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Behav Brain Res. 2000 Sep;114(1-2):153-65.

Age-related modifications of contextual information processing in rats: role of emotional reactivity, arousal and testing procedure.

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  • 1Laboratoire de Neurobiologie de l'Apprentissage, de la Mémoire, et de la Communication (NAMC), CNRS-UMR 8620, Université Paris-Sud, Orsay, France.

Abstract

Two experiments were conducted to examine contextual information processing in adult (7 months) and aged (22 months) Wistar rats. In Experiment 1, rats were tested for contextual fear conditioning when exposed to six series, one per day, of ten pairings of a tone (CS) with a foot-shock (US) delivered in one of a two-compartment apparatus. Conditioned fear was estimated by recording: (1) the amount of freezing in the shock compartment; and (2) the time spent avoiding the shock compartment. Results show that, after only one series of ten CS-US pairings, all rats showed freezing in the shock compartment, with aged rats exhibiting the stronger response. Adult rats also avoided the shock compartment during place preference tests in contrast to aged rats, that spent an equivalent time - with an intense freezing reaction - in both the shock and the safe compartments. After 60 CS-US pairings, contextual freezing in the shock compartment decreased in both groups, but, contrary to adults, aged rats were still not avoiding that compartment. In Experiment 2, radial maze performance was studied under distinct quantitative extra-maze cueing conditions (poor versus rich) and successive context shifts. Compared to adults, aged rats were impaired when trained initially under poor cueing conditions. No group difference was evident when rats were transferred to a context involving more cues (rich cueing conditions), but age-related impairments re-emerged when rats were returned to the original poor cueing conditions. Thus, the fact that performance deficits in a given task were restricted to certain testing procedures suggests that aging affects more the utilization than the processing of contextual information.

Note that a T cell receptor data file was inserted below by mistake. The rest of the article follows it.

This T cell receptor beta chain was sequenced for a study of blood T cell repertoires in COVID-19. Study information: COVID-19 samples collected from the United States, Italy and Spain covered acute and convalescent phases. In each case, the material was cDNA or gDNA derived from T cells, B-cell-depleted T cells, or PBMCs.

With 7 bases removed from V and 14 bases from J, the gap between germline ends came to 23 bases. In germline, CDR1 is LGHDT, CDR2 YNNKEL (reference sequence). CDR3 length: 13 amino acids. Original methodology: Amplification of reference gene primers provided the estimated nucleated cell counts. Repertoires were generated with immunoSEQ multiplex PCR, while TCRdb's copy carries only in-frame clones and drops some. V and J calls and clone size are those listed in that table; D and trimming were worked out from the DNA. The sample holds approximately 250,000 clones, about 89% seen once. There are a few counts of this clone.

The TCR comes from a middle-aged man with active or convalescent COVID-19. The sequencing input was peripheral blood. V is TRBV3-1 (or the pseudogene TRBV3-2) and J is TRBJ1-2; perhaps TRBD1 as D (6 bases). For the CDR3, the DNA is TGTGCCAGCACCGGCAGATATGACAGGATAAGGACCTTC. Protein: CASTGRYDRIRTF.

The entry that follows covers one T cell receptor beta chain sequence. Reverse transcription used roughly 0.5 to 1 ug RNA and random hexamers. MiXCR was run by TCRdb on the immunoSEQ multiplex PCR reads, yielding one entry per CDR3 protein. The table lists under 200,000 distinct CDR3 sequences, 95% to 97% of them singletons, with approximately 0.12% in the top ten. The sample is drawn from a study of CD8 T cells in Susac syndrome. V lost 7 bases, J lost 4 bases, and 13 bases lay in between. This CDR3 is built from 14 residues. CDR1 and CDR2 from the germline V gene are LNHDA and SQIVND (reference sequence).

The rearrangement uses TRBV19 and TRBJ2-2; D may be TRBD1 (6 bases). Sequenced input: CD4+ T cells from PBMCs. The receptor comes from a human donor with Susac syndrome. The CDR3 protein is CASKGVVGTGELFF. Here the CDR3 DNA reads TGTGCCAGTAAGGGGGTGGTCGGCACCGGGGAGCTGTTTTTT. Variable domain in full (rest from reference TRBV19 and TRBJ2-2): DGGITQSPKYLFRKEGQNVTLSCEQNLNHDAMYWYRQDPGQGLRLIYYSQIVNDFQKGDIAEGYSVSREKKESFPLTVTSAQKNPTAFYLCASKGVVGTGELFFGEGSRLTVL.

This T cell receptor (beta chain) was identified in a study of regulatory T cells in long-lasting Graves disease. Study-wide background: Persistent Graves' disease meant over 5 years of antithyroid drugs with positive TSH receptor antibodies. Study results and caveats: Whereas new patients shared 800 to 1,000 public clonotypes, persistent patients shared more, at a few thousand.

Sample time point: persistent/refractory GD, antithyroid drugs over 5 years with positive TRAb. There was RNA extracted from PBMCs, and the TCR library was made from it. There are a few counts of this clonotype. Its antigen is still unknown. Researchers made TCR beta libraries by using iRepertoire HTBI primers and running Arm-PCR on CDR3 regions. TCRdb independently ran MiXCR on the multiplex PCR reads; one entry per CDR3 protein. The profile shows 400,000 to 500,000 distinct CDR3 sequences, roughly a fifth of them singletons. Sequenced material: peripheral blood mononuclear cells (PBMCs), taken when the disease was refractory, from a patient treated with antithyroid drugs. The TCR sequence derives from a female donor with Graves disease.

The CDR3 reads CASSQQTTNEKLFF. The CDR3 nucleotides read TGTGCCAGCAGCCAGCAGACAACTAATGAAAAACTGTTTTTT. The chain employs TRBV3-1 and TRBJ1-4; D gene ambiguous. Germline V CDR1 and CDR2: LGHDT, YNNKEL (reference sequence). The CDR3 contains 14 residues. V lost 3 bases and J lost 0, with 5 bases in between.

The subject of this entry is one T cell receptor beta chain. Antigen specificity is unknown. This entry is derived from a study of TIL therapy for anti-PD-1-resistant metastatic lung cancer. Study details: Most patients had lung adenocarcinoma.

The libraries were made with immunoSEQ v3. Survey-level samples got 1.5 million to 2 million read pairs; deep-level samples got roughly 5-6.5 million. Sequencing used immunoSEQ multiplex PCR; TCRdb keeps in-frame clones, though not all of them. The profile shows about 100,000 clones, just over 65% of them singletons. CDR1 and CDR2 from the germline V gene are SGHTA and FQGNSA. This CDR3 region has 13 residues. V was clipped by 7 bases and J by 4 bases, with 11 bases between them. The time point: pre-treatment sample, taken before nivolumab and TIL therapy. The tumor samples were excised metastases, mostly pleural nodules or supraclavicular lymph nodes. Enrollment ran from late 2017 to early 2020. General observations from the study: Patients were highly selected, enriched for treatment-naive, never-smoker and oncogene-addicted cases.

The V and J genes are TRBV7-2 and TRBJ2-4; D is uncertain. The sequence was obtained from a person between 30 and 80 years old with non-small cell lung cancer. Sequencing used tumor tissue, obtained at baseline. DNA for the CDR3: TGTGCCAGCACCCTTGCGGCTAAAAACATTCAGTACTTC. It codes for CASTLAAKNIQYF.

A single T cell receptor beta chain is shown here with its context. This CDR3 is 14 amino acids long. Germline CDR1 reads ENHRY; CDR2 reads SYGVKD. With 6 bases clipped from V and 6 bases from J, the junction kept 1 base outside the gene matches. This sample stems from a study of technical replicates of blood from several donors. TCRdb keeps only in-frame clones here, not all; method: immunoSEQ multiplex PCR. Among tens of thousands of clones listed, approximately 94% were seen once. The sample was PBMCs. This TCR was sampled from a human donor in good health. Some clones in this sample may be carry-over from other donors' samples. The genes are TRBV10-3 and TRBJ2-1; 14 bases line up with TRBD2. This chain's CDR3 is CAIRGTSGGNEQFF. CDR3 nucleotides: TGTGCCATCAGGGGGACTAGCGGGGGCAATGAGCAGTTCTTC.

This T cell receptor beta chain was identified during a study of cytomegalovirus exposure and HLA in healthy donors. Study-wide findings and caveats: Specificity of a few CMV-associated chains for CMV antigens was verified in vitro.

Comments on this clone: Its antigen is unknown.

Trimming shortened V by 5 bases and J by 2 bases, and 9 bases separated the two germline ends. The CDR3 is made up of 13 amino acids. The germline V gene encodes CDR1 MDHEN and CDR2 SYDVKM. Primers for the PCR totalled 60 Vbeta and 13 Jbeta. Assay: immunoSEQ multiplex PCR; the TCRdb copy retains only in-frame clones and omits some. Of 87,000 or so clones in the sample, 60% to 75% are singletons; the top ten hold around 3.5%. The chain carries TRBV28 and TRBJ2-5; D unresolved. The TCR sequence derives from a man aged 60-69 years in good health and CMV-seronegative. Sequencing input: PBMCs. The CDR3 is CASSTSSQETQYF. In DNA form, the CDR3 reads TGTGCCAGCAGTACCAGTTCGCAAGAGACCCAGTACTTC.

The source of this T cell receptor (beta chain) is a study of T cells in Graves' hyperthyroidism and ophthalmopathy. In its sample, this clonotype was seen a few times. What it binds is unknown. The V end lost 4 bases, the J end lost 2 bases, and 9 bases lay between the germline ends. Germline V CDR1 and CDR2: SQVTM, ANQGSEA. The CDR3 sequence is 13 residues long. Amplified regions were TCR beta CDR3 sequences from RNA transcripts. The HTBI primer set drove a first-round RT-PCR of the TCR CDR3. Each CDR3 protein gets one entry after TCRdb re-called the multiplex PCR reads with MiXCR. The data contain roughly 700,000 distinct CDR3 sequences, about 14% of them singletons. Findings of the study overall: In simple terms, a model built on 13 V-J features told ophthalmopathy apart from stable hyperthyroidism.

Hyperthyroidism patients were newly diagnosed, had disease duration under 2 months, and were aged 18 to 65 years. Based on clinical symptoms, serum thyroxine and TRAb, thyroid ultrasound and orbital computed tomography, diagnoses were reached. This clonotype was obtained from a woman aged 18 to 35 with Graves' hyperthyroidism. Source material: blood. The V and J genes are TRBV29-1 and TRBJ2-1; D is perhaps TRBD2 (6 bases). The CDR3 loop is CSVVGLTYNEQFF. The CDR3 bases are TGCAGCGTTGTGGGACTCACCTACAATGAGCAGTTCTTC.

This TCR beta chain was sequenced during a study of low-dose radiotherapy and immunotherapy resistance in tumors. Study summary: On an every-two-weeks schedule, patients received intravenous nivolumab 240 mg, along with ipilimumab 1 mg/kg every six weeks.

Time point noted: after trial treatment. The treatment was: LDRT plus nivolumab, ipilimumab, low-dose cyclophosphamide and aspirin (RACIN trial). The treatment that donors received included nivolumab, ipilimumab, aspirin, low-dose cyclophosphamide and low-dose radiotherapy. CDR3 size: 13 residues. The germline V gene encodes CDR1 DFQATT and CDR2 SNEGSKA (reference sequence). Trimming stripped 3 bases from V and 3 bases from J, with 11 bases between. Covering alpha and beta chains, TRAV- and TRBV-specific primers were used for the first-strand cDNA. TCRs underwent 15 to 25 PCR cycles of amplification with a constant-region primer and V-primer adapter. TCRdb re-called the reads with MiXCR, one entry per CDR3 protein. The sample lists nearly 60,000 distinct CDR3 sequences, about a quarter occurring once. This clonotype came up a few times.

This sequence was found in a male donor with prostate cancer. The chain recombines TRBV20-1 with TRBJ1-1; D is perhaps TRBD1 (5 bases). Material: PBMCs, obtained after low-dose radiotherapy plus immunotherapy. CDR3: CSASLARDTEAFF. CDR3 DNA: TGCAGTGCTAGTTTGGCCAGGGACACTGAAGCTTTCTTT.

PMID:
10996056
[PubMed - indexed for MEDLINE]
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